Fans have begged for Warner Bros. to release the infamous "Snyder Cut" of "Justice League" and on Wednesday, those prayers were answered.
The "Snyder Cut" — an extended version of the 2017 superhero film from director Zack Snyder — will debut on HBO Max next year, WarnerMedia said Wednesday.
The new service from the company, which is the parent of CNN, will be the exclusive home for the cut.
"We're thrilled to bring it to HBO Max next year. It's our job to bring big events to this platform," Bob Greenblatt, the chairman of WarnerMedia entertainment and direct-to-consumer, told CNN Business. "We're in the event business and I can't think of a bigger event for people who love these films and this DC Universe than the infamous 'Snyder Cut.'"
Snyder stepped down as the director of "Justice League" in May 2017, after a family tragedy.
"I've decided to take a step back from the movie to be with my family, be with my kids," he said at the time.
Joss Whedon, the director of Marvel's "The Avengers" and its first sequel "Avengers: Age of Ultron," was brought in to complete the movie.
Since then, hard-core fans have agitated online to see Snyder's version of the film, using the hashtag #ReleasetheSnyderCut. The assumption was that it would be darker than the film that was released given Snyder's comments and his earlier work, which includes "300" and "Watchmen."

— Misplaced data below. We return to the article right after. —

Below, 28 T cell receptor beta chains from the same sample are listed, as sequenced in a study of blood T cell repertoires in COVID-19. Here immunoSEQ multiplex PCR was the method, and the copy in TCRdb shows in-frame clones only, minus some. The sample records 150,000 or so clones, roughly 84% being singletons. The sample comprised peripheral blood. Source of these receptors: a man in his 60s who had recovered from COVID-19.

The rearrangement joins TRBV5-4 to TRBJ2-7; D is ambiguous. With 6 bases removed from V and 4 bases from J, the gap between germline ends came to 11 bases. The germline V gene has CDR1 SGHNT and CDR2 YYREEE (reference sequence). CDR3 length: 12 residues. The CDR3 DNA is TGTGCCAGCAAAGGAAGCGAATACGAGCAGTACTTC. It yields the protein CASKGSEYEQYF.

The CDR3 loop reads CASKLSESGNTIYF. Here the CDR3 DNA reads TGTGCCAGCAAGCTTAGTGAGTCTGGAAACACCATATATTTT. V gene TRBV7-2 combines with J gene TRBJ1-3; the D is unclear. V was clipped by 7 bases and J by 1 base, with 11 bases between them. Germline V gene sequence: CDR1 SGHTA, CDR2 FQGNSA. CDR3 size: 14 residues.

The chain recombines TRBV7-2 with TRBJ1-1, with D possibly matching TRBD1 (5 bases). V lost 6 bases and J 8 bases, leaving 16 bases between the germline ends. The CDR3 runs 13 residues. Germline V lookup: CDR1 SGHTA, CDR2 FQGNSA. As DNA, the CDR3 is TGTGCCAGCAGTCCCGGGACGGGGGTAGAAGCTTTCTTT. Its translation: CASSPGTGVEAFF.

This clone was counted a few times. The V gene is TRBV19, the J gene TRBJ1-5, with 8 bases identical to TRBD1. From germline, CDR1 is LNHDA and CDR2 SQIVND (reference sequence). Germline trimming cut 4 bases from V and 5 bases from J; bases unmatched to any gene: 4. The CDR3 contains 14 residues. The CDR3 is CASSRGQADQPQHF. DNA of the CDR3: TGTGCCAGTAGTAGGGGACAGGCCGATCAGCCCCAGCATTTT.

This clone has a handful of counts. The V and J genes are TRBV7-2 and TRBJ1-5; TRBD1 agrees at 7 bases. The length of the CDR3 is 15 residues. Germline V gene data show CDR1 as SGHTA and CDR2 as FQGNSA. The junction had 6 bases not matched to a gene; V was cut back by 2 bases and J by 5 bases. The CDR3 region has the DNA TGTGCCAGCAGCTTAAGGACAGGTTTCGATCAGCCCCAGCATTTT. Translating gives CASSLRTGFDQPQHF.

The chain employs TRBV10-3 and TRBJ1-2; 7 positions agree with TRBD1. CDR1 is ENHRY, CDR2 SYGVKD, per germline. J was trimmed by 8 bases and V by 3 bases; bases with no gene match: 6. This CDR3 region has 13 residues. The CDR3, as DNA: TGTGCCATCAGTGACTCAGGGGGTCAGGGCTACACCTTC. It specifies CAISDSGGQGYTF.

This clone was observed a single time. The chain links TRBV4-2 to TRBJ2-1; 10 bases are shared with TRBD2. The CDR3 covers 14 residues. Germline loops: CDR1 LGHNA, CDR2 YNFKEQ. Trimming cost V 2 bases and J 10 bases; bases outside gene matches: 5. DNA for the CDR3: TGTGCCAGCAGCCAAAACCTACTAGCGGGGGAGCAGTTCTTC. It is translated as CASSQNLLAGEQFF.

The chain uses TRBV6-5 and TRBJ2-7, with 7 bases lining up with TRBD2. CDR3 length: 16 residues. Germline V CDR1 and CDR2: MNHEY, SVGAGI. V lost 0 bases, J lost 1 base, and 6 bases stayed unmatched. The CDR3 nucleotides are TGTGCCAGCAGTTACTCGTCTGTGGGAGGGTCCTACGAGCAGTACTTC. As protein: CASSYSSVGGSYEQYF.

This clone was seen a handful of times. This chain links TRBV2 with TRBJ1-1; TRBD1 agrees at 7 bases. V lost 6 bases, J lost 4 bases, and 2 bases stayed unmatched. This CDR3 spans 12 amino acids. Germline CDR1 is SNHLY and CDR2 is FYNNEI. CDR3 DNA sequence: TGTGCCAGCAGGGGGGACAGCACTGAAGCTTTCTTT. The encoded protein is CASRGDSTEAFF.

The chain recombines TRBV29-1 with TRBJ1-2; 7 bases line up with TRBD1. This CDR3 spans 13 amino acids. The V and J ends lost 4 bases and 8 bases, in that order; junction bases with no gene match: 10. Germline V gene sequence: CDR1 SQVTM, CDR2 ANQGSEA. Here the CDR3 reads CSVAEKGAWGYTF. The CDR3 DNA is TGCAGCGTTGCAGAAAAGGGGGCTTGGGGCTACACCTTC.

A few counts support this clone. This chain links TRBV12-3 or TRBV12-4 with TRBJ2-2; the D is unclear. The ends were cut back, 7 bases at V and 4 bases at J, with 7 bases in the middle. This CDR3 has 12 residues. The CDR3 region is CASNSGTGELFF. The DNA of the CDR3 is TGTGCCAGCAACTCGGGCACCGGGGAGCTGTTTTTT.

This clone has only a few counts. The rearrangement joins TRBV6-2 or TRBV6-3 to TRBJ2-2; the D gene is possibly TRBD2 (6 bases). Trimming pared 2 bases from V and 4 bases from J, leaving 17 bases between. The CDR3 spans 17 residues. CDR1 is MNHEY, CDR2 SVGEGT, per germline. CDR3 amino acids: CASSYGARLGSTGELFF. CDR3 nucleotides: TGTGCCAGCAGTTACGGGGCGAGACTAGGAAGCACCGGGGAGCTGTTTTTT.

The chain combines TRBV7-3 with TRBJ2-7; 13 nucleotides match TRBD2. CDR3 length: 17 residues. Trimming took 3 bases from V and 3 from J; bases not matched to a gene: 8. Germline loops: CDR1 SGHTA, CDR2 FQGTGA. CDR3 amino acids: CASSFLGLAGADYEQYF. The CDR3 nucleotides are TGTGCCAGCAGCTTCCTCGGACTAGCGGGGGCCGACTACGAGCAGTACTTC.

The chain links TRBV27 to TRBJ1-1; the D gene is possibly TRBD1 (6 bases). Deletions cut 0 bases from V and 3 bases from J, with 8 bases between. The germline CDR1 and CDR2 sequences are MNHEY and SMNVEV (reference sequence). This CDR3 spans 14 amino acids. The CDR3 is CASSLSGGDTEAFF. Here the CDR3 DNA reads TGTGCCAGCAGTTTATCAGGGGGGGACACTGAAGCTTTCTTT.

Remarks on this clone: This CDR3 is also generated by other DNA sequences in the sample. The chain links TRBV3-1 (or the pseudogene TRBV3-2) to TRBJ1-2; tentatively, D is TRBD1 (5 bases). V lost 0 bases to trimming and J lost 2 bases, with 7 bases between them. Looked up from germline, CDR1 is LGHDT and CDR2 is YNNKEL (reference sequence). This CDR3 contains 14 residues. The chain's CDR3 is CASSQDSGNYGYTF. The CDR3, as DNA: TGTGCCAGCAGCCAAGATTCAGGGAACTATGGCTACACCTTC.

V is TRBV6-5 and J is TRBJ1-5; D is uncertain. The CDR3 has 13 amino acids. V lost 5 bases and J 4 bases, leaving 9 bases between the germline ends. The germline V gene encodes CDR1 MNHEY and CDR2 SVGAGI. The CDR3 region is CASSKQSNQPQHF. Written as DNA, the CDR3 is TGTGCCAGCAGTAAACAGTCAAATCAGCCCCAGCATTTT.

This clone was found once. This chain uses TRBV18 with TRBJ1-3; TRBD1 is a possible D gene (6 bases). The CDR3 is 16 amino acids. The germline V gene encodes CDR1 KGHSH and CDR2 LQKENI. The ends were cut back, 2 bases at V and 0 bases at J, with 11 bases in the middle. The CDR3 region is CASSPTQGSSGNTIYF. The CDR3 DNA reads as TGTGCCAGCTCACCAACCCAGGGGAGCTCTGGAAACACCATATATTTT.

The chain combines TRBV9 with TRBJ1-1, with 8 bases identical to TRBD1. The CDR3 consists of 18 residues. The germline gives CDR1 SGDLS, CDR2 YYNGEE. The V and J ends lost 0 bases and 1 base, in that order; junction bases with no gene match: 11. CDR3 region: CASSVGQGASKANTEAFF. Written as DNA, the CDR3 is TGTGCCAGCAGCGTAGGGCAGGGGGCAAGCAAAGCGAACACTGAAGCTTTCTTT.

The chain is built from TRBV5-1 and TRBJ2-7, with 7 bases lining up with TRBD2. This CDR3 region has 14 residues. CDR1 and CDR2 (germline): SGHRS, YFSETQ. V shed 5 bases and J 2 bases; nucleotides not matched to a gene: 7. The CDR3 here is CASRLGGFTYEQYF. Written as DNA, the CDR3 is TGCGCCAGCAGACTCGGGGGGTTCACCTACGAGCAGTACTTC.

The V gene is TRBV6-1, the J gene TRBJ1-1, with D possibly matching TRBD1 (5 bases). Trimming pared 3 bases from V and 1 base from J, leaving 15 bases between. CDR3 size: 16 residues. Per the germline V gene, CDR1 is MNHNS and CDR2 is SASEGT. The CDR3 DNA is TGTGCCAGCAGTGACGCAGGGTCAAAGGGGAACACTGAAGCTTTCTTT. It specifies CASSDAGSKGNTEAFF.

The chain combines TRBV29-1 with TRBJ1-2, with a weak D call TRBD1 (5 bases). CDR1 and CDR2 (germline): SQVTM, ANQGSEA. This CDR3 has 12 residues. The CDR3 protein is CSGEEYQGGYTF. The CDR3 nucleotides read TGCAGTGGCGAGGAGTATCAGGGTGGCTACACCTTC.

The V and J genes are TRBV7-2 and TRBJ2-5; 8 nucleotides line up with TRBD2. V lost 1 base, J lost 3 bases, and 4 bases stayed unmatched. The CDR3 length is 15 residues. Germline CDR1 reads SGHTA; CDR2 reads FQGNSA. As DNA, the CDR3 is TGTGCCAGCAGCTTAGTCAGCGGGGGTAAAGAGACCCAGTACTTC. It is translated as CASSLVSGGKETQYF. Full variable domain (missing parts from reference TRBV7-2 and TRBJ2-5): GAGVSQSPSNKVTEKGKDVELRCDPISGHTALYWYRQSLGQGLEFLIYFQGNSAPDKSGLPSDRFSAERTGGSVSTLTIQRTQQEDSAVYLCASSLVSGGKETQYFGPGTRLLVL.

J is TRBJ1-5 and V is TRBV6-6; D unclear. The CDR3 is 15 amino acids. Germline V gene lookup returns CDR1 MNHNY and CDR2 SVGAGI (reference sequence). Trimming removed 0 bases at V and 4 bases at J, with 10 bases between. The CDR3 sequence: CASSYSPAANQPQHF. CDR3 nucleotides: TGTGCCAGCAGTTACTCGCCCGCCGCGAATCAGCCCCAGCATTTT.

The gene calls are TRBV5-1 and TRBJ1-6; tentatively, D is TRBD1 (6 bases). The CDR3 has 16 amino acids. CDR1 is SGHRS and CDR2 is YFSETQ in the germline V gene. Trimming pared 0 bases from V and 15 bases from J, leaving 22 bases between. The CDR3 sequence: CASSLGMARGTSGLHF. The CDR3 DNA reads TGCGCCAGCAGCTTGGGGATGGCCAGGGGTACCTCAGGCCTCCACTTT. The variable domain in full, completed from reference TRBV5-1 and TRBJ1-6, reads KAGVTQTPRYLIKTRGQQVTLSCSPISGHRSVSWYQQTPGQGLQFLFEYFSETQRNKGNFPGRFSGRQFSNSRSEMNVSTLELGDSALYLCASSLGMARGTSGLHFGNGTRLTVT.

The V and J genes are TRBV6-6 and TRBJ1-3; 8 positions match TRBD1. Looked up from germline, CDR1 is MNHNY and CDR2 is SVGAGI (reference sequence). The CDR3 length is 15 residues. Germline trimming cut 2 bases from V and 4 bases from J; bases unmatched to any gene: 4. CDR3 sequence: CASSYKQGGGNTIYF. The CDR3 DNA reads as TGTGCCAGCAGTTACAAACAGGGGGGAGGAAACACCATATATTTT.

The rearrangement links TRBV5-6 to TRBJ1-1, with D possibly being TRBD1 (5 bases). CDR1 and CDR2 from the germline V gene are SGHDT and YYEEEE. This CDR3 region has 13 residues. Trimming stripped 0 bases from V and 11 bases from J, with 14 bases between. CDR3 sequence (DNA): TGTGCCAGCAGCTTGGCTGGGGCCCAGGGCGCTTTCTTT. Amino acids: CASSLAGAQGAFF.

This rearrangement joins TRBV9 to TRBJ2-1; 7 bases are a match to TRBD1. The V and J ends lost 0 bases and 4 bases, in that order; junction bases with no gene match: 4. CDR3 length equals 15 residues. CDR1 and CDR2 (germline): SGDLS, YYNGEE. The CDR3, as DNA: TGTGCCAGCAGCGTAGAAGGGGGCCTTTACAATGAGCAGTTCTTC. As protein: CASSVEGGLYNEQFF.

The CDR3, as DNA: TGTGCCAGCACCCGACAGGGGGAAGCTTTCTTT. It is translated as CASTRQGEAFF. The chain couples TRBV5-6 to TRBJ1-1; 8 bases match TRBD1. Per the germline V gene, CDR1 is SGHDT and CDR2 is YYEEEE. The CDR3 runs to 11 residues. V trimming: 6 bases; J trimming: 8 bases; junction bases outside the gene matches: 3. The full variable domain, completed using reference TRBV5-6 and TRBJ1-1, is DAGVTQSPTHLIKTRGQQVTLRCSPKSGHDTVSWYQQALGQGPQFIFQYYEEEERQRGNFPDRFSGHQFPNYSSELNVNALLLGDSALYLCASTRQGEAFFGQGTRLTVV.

"Justice League" — which has DC superheroes Batman, Wonder Woman, Aquaman, The Flash, Cyborg and Superman team up — grossed nearly $660 million worldwide. However, the movie was considered a disappointment by some fans.
"I want to thank HBO Max and Warner Brothers for this brave gesture of supporting artists and allowing their true visions to be realized," Snyder said in a statement on Wednesday. "Also a special thank you to all of those involved in the SnyderCut movement for making this a reality."
Jason Kilar, WarnerMedia's new CEO, praised the move on Twitter.
"I (and the @WarnerMedia team) have been so impressed - and moved - by the passion exhibited by the #releasethesyndercut fan base," Kilar tweeted. "Stories matter, storytellers matter."
The service, which launches on May 27 and costs $14.99 per month, will include some of WarnerMedia's biggest brands including HBO, Warner Bros., TBS and TNT. It costs $14.99 per month.